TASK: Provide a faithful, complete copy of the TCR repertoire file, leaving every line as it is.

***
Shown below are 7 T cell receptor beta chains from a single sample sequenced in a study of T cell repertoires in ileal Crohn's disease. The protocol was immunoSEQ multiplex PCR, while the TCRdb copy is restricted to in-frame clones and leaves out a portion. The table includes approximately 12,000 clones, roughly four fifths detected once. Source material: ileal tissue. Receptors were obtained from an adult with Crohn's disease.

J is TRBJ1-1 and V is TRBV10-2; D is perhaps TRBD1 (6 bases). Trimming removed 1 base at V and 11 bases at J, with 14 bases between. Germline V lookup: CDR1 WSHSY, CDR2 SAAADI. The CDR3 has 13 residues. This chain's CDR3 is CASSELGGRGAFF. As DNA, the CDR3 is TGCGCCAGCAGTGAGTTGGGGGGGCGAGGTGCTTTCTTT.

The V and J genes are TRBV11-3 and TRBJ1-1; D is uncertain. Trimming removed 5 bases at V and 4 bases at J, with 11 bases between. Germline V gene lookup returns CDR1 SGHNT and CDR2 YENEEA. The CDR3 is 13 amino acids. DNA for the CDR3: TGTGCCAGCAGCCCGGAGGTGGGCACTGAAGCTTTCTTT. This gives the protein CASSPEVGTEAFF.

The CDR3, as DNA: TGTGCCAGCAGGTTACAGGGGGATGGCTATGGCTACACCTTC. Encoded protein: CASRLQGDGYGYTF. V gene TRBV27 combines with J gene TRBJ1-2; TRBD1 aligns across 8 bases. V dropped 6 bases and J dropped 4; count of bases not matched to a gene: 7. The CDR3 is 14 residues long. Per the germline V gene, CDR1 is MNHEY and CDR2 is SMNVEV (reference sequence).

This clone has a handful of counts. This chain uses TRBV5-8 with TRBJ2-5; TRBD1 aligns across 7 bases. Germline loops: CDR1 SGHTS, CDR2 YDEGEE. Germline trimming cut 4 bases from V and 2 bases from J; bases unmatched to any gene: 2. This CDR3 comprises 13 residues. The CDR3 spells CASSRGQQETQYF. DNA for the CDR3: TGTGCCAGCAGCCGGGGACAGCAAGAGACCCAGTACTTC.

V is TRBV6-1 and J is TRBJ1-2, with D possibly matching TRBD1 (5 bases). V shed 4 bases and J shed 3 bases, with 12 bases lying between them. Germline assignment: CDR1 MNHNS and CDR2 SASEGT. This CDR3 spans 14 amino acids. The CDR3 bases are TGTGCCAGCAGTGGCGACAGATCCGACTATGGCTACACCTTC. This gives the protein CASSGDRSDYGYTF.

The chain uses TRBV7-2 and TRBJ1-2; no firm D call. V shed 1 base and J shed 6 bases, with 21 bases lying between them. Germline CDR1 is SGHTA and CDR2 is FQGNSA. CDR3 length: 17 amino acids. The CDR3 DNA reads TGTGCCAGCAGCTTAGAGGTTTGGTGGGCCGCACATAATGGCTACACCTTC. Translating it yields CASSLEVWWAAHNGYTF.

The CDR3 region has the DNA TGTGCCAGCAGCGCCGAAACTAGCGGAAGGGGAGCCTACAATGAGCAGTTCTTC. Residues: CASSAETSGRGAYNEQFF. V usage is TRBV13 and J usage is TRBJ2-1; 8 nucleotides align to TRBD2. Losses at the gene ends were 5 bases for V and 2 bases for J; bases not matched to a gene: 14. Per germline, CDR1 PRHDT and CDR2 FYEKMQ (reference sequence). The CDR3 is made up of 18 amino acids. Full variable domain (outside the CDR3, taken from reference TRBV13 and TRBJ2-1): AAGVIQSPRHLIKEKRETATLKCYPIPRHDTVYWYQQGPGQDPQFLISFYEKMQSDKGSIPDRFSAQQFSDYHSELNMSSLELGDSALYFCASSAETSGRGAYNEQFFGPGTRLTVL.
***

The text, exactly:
Shown below are 7 T cell receptor beta chains from a single sample sequenced in a study of T cell repertoires in ileal Crohn's disease. The protocol was immunoSEQ multiplex PCR, while the TCRdb copy is restricted to in-frame clones and leaves out a portion. The table includes approximately 12,000 clones, roughly four fifths detected once. Source material: ileal tissue. Receptors were obtained from an adult with Crohn's disease.

J is TRBJ1-1 and V is TRBV10-2; D is perhaps TRBD1 (6 bases). Trimming removed 1 base at V and 11 bases at J, with 14 bases between. Germline V lookup: CDR1 WSHSY, CDR2 SAAADI. The CDR3 has 13 residues. This chain's CDR3 is CASSELGGRGAFF. As DNA, the CDR3 is TGCGCCAGCAGTGAGTTGGGGGGGCGAGGTGCTTTCTTT.

The V and J genes are TRBV11-3 and TRBJ1-1; D is uncertain. Trimming removed 5 bases at V and 4 bases at J, with 11 bases between. Germline V gene lookup returns CDR1 SGHNT and CDR2 YENEEA. The CDR3 is 13 amino acids. DNA for the CDR3: TGTGCCAGCAGCCCGGAGGTGGGCACTGAAGCTTTCTTT. This gives the protein CASSPEVGTEAFF.

The CDR3, as DNA: TGTGCCAGCAGGTTACAGGGGGATGGCTATGGCTACACCTTC. Encoded protein: CASRLQGDGYGYTF. V gene TRBV27 combines with J gene TRBJ1-2; TRBD1 aligns across 8 bases. V dropped 6 bases and J dropped 4; count of bases not matched to a gene: 7. The CDR3 is 14 residues long. Per the germline V gene, CDR1 is MNHEY and CDR2 is SMNVEV (reference sequence).

This clone has a handful of counts. This chain uses TRBV5-8 with TRBJ2-5; TRBD1 aligns across 7 bases. Germline loops: CDR1 SGHTS, CDR2 YDEGEE. Germline trimming cut 4 bases from V and 2 bases from J; bases unmatched to any gene: 2. This CDR3 comprises 13 residues. The CDR3 spells CASSRGQQETQYF. DNA for the CDR3: TGTGCCAGCAGCCGGGGACAGCAAGAGACCCAGTACTTC.

V is TRBV6-1 and J is TRBJ1-2, with D possibly matching TRBD1 (5 bases). V shed 4 bases and J shed 3 bases, with 12 bases lying between them. Germline assignment: CDR1 MNHNS and CDR2 SASEGT. This CDR3 spans 14 amino acids. The CDR3 bases are TGTGCCAGCAGTGGCGACAGATCCGACTATGGCTACACCTTC. This gives the protein CASSGDRSDYGYTF.

The chain uses TRBV7-2 and TRBJ1-2; no firm D call. V shed 1 base and J shed 6 bases, with 21 bases lying between them. Germline CDR1 is SGHTA and CDR2 is FQGNSA. CDR3 length: 17 amino acids. The CDR3 DNA reads TGTGCCAGCAGCTTAGAGGTTTGGTGGGCCGCACATAATGGCTACACCTTC. Translating it yields CASSLEVWWAAHNGYTF.

The CDR3 region has the DNA TGTGCCAGCAGCGCCGAAACTAGCGGAAGGGGAGCCTACAATGAGCAGTTCTTC. Residues: CASSAETSGRGAYNEQFF. V usage is TRBV13 and J usage is TRBJ2-1; 8 nucleotides align to TRBD2. Losses at the gene ends were 5 bases for V and 2 bases for J; bases not matched to a gene: 14. Per germline, CDR1 PRHDT and CDR2 FYEKMQ (reference sequence). The CDR3 is made up of 18 amino acids. Full variable domain (outside the CDR3, taken from reference TRBV13 and TRBJ2-1): AAGVIQSPRHLIKEKRETATLKCYPIPRHDTVYWYQQGPGQDPQFLISFYEKMQSDKGSIPDRFSAQQFSDYHSELNMSSLELGDSALYFCASSAETSGRGAYNEQFFGPGTRLTVL.